The Chicago Bears and San Francisco 49ers played in wet, sloppy conditions at Soldier Field during Week One. While it was fun to play in (especially for the winning Bears), the officials had to push it out of their minds.
Water, water everywhere
Officials can power through drizzle or mist, but when
Rookie NFL umpire Terry Killens, easily won the "most photographed official" award last week, but one of those photos gave us a glimpse of a newer way some officials keep track of the downs.
NFL officials traditionally use a simple piece of equipment to keep track of downs. They use an
#NFL100: A Football Zebras feature series
NFL officials didn't always wear black and white striped shirts. To commemorate the 100th NFL season, Football Zebras takes a look back at how the third team dressed for a game.Â
No stripes to be found (1920-40)
At the league's founding, the NFL required its officials to
Forty years ago this fall, NFL officials had a radical new appearance. In 1979 the NFL put the referee in a different color cap, a new uniform design, and changed the way it issued officials' shirt numbers. But, by the end of the 1981 season, that numbering system was gone.
Officials from pee-wee games to the Super Bowl all use a very simple piece of equipment to keep track of the downs.
All officials wear an elastic band around their wrist and a loop attached to the band. The officials move the loop over their finger or fingers to show the
It seems strange today, but NFL officials used to fire a starter's pistol to end each quarter. It's a mechanic that dated back to the start of pro football up until the NFL discontinued the practice starting in 1994.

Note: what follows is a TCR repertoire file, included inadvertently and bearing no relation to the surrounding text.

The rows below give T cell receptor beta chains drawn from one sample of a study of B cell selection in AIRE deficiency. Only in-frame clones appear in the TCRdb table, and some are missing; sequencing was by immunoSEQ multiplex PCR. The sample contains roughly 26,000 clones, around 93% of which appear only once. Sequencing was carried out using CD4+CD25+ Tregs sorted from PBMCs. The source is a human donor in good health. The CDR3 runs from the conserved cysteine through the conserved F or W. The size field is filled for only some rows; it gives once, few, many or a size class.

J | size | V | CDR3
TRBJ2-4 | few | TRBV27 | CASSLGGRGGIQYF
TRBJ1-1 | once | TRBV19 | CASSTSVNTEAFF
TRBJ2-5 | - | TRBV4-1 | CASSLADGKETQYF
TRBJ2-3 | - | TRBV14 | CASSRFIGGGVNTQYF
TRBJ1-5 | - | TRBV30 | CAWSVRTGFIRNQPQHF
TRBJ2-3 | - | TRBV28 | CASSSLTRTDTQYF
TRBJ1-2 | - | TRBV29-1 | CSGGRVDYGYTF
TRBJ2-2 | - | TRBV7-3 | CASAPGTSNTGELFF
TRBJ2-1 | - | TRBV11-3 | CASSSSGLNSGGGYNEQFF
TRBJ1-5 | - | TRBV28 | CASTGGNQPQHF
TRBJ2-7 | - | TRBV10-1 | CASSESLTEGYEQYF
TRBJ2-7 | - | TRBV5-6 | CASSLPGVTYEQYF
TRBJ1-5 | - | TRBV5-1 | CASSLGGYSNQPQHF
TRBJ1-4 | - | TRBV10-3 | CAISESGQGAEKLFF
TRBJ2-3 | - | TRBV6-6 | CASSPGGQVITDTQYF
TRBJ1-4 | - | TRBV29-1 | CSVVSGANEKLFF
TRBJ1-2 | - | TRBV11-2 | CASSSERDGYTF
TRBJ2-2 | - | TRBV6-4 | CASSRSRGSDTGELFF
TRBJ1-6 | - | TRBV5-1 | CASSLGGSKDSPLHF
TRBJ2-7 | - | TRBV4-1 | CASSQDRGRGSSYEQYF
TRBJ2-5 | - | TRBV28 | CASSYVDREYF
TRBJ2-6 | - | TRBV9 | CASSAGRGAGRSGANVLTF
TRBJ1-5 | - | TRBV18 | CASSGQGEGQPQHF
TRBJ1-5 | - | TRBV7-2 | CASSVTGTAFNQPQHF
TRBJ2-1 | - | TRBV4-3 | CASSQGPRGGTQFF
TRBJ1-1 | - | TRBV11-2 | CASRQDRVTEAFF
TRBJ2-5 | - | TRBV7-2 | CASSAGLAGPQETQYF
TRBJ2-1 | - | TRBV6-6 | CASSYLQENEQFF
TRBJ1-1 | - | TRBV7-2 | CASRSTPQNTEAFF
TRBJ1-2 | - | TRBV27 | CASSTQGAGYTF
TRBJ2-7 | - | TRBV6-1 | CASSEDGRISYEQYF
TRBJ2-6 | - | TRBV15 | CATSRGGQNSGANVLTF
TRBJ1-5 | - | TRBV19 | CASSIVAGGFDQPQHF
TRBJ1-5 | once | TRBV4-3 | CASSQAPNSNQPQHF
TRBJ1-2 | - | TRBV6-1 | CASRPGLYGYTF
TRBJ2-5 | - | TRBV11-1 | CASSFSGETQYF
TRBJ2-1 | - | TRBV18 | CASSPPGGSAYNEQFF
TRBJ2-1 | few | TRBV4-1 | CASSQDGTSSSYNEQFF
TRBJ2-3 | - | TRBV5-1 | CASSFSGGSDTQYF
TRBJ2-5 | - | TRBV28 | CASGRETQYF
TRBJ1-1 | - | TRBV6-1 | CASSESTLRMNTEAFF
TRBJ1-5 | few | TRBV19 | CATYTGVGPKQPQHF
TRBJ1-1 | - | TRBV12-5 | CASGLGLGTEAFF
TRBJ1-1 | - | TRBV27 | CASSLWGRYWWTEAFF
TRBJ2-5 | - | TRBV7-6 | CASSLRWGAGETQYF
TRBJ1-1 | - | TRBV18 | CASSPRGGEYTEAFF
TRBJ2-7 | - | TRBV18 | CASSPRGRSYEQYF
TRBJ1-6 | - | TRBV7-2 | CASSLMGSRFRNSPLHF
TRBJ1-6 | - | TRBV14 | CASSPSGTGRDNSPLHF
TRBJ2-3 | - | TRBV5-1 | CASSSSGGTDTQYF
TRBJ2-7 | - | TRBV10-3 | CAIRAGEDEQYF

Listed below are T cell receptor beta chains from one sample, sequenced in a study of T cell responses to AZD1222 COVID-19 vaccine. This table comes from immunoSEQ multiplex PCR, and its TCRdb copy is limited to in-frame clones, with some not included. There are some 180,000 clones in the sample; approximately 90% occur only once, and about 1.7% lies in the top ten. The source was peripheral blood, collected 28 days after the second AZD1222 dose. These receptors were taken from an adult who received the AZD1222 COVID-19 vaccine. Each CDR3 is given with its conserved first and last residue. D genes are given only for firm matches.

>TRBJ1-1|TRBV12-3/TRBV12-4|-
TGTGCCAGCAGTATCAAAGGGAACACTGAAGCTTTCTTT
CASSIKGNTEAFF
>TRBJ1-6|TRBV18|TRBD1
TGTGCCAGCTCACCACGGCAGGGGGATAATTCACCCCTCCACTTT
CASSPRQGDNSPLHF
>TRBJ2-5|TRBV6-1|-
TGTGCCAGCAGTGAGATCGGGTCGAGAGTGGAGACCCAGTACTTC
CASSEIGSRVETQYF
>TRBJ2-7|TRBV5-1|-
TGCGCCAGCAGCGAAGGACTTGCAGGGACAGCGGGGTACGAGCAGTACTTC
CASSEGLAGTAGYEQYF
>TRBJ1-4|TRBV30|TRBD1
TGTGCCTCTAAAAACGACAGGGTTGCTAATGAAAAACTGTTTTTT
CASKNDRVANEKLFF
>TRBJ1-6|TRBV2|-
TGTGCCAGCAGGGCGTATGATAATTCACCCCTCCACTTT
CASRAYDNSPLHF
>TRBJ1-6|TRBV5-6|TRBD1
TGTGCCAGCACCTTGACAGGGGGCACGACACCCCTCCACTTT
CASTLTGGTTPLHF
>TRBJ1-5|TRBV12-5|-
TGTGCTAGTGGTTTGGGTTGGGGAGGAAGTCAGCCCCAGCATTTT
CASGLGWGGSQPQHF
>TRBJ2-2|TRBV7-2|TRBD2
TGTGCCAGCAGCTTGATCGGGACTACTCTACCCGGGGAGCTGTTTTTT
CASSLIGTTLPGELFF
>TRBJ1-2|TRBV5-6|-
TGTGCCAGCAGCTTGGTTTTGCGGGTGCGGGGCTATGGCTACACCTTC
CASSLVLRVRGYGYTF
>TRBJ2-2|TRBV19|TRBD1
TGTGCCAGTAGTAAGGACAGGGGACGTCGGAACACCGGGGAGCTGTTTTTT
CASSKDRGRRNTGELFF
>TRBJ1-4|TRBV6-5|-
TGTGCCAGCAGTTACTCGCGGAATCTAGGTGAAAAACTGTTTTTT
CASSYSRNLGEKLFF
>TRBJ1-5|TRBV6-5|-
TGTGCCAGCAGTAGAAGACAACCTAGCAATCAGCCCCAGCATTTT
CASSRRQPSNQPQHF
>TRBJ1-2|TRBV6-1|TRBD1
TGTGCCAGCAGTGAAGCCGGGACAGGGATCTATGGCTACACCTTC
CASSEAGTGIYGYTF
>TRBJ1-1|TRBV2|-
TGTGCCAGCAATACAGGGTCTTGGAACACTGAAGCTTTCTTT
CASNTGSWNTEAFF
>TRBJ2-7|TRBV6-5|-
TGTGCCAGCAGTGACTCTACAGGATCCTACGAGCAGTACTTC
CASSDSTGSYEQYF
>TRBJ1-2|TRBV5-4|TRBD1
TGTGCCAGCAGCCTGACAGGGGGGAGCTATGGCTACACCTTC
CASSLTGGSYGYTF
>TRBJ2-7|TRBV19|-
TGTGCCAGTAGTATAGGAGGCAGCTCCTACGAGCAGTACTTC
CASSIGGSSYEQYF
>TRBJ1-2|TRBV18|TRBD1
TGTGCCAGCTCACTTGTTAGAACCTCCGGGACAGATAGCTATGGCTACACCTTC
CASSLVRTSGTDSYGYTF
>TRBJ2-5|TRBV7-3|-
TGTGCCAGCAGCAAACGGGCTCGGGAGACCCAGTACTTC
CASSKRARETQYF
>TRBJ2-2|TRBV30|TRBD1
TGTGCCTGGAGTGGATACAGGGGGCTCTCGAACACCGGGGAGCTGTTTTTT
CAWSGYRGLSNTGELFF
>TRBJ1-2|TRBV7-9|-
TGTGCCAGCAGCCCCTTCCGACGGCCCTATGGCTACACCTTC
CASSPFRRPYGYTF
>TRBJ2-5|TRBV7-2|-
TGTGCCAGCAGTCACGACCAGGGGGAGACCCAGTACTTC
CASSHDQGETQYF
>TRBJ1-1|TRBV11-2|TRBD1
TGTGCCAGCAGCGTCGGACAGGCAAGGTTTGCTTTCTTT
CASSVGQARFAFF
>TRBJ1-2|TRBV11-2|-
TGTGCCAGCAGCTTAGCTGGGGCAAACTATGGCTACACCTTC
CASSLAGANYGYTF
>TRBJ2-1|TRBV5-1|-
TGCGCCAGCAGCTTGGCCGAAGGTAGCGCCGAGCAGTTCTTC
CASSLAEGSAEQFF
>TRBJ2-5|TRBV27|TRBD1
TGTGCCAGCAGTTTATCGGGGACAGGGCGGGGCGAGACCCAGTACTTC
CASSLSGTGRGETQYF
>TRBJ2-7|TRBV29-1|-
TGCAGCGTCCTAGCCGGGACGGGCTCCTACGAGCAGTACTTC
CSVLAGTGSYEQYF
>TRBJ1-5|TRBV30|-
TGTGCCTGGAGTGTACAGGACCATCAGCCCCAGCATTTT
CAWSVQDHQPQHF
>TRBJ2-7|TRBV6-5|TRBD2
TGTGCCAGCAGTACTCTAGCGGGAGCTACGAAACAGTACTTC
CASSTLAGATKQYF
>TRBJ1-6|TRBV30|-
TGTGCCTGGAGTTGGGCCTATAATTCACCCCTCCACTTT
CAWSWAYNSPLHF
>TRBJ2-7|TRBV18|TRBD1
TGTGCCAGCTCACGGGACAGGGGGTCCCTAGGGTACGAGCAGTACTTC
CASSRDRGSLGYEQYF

When the NFL was in its infancy and up through the 1960s,
NFL officials wear several pieces of equipment out on the field, draped around their neck, wrapped around their wrists and fingers and hooked on their belt. In the last 10 years, NFL officials are hooked up to several wireless devices to help them do their jobs.
Every NFL official takes the
This past weekend, NCAA referee Mike Defee and his crew worked in miserable conditions as The Air Force Academy hosted San Diego State (photo of crew in the downpour). Lightning halted the game for 88-minutes, then resumed with a near empty stadium.
Defee's crew started in their regular uniform. But after
Big 10 referee and Officiating Development Program official Don Willard made a mistake Saturday.Â
He faced the wrong way when announcing a foul. It can happen. It has happened to the best, many times.
But, the way he handled himself with a live microphone places him into nomination for referee announcement of
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If you get the chance, watch umpire Jeff Rice (number 44) work the Monday Night Football game tonight. Rice uses a finger whistle and he is a maestro using the piece of equipment.
Officials working with a finger whistle have to blow their whistle and then signal. Fellow